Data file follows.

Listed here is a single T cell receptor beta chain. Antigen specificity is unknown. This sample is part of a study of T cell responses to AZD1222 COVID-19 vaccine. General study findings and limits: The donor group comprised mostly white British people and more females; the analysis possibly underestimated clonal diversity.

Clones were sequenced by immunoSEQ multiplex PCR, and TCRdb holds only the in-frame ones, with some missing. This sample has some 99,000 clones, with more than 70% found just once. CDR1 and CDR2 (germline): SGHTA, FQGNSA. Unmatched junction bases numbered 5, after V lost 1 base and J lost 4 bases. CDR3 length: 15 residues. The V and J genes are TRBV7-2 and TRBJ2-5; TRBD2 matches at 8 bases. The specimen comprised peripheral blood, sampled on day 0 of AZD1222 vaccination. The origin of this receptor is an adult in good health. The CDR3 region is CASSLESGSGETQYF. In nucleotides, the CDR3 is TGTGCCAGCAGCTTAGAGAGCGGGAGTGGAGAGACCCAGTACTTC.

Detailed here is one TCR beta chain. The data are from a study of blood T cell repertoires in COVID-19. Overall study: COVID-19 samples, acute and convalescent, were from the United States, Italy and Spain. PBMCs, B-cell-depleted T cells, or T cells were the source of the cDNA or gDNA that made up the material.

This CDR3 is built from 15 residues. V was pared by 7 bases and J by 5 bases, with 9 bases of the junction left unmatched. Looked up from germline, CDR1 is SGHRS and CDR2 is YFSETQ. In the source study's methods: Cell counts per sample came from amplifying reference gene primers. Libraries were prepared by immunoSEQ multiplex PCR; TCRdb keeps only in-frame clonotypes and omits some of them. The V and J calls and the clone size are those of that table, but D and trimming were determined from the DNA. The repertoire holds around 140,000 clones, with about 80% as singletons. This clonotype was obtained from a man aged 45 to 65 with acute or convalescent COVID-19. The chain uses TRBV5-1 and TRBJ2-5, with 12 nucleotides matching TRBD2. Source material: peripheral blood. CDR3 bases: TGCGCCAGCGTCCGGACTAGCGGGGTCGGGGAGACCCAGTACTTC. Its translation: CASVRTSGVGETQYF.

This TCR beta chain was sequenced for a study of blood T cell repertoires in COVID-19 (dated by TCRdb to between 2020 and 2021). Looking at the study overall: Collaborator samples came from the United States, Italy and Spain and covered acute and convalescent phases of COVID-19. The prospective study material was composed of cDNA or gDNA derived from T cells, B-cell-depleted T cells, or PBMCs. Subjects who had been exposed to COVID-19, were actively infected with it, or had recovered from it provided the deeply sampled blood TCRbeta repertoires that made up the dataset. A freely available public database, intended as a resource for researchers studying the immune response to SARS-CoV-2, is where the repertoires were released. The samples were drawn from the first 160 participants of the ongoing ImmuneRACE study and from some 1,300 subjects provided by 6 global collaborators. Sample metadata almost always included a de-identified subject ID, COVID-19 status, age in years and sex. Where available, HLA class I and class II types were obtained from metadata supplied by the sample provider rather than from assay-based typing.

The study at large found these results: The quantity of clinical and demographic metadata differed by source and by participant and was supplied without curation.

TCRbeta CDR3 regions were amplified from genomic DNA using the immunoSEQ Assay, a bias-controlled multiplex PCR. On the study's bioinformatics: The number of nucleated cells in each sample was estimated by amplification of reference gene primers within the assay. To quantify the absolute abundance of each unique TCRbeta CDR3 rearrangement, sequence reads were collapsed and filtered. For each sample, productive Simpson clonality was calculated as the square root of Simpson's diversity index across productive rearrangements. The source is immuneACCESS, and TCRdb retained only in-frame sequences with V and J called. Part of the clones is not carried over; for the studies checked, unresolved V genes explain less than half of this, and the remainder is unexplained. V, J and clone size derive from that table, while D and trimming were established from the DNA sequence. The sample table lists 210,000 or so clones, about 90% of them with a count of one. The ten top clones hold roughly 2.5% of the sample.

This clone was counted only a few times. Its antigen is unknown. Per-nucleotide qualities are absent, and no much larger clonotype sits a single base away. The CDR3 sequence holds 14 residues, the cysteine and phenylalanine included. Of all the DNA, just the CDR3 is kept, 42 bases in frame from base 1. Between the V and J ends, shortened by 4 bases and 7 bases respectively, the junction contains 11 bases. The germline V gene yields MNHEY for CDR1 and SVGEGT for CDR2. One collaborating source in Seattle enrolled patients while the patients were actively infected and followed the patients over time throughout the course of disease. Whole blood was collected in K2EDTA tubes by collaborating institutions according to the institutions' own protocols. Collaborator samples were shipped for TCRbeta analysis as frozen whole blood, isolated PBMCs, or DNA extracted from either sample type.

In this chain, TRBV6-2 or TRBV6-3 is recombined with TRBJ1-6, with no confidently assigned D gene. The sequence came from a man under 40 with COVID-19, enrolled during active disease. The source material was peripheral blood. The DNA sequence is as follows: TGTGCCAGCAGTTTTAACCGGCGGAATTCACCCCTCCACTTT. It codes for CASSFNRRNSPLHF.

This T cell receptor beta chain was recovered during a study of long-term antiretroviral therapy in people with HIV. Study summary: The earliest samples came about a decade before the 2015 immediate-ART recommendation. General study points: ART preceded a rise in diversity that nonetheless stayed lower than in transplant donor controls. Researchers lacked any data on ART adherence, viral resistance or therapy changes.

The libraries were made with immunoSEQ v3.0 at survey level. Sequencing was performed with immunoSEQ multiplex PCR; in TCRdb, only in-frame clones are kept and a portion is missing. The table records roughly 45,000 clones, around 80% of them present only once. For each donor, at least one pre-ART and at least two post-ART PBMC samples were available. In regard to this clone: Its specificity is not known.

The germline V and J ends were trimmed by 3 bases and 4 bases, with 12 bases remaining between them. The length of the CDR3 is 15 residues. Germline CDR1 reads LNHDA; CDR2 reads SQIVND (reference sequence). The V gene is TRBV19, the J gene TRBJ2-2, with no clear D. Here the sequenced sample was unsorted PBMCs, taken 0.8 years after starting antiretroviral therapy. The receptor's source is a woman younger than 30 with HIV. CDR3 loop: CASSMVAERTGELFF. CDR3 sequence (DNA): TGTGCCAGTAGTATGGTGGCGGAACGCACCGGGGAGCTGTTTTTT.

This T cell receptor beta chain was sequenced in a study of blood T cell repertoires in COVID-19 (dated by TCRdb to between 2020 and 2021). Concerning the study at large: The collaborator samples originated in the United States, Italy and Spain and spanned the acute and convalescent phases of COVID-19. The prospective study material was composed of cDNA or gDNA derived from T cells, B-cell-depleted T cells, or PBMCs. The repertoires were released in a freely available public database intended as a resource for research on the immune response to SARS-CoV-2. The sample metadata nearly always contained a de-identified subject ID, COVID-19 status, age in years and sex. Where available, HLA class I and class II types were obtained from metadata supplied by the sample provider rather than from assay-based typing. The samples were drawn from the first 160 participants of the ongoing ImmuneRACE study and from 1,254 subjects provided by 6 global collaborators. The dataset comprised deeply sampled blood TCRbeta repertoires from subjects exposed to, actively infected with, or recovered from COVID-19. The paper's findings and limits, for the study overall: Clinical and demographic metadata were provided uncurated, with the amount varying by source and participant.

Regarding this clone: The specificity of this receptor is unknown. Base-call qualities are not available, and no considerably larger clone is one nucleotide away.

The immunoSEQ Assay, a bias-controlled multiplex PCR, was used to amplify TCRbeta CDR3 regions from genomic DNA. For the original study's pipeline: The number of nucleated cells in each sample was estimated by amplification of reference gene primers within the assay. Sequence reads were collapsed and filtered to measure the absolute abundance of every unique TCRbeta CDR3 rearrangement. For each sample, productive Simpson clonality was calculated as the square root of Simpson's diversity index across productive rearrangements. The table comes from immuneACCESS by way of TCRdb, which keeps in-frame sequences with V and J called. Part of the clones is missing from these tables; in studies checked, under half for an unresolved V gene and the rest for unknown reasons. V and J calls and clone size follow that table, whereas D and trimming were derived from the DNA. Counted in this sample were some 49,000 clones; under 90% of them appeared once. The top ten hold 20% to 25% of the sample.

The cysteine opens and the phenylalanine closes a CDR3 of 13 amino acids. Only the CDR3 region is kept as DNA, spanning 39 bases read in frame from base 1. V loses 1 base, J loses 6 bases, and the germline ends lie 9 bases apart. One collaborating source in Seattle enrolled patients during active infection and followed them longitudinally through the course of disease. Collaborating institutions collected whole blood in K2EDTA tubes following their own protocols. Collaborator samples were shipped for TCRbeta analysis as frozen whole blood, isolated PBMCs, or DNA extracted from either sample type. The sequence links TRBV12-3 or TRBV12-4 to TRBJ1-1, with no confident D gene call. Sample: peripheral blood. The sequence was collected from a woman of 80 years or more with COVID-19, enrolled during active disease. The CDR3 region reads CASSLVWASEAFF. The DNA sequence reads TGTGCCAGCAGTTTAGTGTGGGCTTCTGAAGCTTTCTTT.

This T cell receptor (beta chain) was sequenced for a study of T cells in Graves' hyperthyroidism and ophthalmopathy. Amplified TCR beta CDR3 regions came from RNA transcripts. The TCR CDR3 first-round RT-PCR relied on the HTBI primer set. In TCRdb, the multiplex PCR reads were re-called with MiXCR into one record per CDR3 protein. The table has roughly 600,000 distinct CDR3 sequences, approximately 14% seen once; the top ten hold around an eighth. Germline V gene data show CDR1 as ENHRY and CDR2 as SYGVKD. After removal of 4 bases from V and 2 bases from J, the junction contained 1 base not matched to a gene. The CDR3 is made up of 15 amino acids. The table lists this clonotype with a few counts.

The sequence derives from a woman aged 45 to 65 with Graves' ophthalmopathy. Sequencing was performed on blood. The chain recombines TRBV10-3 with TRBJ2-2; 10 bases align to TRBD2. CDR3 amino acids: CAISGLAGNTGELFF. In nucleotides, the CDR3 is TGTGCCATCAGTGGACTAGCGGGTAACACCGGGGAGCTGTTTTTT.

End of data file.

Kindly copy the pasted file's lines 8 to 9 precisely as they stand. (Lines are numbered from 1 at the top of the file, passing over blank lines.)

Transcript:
This clone was counted only a few times. Its antigen is unknown. Per-nucleotide qualities are absent, and no much larger clonotype sits a single base away. The CDR3 sequence holds 14 residues, the cysteine and phenylalanine included. Of all the DNA, just the CDR3 is kept, 42 bases in frame from base 1. Between the V and J ends, shortened by 4 bases and 7 bases respectively, the junction contains 11 bases. The germline V gene yields MNHEY for CDR1 and SVGEGT for CDR2. One collaborating source in Seattle enrolled patients while the patients were actively infected and followed the patients over time throughout the course of disease. Whole blood was collected in K2EDTA tubes by collaborating institutions according to the institutions' own protocols. Collaborator samples were shipped for TCRbeta analysis as frozen whole blood, isolated PBMCs, or DNA extracted from either sample type.

In this chain, TRBV6-2 or TRBV6-3 is recombined with TRBJ1-6, with no confidently assigned D gene. The sequence came from a man under 40 with COVID-19, enrolled during active disease. The source material was peripheral blood. The DNA sequence is as follows: TGTGCCAGCAGTTTTAACCGGCGGAATTCACCCCTCCACTTT. It codes for CASSFNRRNSPLHF.